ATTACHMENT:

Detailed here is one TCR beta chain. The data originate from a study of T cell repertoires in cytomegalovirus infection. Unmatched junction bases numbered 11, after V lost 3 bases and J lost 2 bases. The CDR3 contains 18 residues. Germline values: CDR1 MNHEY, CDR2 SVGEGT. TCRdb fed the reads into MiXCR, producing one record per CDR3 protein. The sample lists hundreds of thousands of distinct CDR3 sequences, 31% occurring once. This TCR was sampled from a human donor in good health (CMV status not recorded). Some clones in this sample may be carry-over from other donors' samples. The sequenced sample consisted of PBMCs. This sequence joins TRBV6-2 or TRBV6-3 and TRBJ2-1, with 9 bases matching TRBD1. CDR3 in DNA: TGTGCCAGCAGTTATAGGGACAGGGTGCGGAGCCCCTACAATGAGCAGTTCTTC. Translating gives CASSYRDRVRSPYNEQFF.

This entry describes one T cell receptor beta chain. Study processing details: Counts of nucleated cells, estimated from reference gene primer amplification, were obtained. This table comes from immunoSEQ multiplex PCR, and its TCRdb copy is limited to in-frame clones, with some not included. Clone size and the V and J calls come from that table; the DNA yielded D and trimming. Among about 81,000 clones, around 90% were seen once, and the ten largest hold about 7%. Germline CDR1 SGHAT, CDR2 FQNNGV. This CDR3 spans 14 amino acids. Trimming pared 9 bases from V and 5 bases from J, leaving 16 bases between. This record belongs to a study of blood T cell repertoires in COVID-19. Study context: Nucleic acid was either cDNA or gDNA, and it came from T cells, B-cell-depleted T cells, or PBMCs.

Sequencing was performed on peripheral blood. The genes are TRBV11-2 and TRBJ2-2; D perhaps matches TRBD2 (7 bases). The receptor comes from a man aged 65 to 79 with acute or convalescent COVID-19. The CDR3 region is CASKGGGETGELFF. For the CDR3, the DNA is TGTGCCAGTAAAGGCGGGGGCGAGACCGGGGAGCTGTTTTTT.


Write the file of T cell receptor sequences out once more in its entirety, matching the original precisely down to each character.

Detailed here is one TCR beta chain. The data originate from a study of T cell repertoires in cytomegalovirus infection. Unmatched junction bases numbered 11, after V lost 3 bases and J lost 2 bases. The CDR3 contains 18 residues. Germline values: CDR1 MNHEY, CDR2 SVGEGT. TCRdb fed the reads into MiXCR, producing one record per CDR3 protein. The sample lists hundreds of thousands of distinct CDR3 sequences, 31% occurring once. This TCR was sampled from a human donor in good health (CMV status not recorded). Some clones in this sample may be carry-over from other donors' samples. The sequenced sample consisted of PBMCs. This sequence joins TRBV6-2 or TRBV6-3 and TRBJ2-1, with 9 bases matching TRBD1. CDR3 in DNA: TGTGCCAGCAGTTATAGGGACAGGGTGCGGAGCCCCTACAATGAGCAGTTCTTC. Translating gives CASSYRDRVRSPYNEQFF.

This entry describes one T cell receptor beta chain. Study processing details: Counts of nucleated cells, estimated from reference gene primer amplification, were obtained. This table comes from immunoSEQ multiplex PCR, and its TCRdb copy is limited to in-frame clones, with some not included. Clone size and the V and J calls come from that table; the DNA yielded D and trimming. Among about 81,000 clones, around 90% were seen once, and the ten largest hold about 7%. Germline CDR1 SGHAT, CDR2 FQNNGV. This CDR3 spans 14 amino acids. Trimming pared 9 bases from V and 5 bases from J, leaving 16 bases between. This record belongs to a study of blood T cell repertoires in COVID-19. Study context: Nucleic acid was either cDNA or gDNA, and it came from T cells, B-cell-depleted T cells, or PBMCs.

Sequencing was performed on peripheral blood. The genes are TRBV11-2 and TRBJ2-2; D perhaps matches TRBD2 (7 bases). The receptor comes from a man aged 65 to 79 with acute or convalescent COVID-19. The CDR3 region is CASKGGGETGELFF. For the CDR3, the DNA is TGTGCCAGTAAAGGCGGGGGCGAGACCGGGGAGCTGTTTTTT.